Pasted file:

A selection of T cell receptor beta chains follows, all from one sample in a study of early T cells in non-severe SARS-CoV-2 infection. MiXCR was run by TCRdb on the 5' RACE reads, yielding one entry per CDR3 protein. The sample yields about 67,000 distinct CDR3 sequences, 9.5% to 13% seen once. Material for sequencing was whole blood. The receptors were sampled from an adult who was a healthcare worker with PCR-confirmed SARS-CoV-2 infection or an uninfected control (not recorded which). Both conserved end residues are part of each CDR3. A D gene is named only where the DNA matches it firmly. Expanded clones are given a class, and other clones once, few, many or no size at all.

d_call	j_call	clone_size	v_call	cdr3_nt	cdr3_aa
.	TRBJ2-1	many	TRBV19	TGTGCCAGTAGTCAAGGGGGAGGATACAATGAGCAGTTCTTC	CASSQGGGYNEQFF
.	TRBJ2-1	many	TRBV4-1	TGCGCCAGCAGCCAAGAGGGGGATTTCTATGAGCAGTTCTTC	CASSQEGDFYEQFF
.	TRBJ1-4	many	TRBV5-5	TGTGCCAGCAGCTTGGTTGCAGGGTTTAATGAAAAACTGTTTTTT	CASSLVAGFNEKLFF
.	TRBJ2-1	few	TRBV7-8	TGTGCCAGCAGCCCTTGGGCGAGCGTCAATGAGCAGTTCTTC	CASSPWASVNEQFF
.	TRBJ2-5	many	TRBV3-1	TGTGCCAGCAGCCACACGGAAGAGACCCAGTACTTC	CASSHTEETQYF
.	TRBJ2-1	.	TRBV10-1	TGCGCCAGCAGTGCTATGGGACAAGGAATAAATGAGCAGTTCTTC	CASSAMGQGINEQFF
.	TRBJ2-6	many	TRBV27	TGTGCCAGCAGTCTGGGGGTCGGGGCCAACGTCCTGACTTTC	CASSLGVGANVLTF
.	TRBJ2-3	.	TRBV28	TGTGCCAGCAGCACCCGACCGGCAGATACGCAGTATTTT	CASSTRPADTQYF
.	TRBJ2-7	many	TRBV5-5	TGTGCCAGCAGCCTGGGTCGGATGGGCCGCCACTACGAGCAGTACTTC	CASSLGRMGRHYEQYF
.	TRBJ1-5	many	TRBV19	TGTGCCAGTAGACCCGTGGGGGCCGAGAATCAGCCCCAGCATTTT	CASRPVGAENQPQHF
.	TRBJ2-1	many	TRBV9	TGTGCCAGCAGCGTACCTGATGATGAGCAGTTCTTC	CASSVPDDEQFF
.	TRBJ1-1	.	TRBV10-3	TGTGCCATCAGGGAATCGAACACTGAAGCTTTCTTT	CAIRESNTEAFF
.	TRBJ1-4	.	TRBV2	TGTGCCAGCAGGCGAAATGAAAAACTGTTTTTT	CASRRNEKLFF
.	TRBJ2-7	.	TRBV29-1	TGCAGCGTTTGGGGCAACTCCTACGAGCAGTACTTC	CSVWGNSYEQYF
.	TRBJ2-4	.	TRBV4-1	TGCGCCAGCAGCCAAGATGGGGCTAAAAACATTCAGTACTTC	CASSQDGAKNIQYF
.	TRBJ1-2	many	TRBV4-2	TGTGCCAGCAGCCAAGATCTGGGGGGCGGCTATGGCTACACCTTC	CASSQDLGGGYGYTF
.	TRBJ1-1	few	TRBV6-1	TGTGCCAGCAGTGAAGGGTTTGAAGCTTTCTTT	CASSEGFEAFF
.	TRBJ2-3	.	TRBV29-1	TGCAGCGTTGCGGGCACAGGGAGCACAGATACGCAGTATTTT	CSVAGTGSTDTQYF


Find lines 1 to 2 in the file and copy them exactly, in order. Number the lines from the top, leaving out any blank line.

A selection of T cell receptor beta chains follows, all from one sample in a study of early T cells in non-severe SARS-CoV-2 infection. MiXCR was run by TCRdb on the 5' RACE reads, yielding one entry per CDR3 protein. The sample yields about 67,000 distinct CDR3 sequences, 9.5% to 13% seen once. Material for sequencing was whole blood. The receptors were sampled from an adult who was a healthcare worker with PCR-confirmed SARS-CoV-2 infection or an uninfected control (not recorded which). Both conserved end residues are part of each CDR3. A D gene is named only where the DNA matches it firmly. Expanded clones are given a class, and other clones once, few, many or no size at all.

d_call	j_call	clone_size	v_call	cdr3_nt	cdr3_aa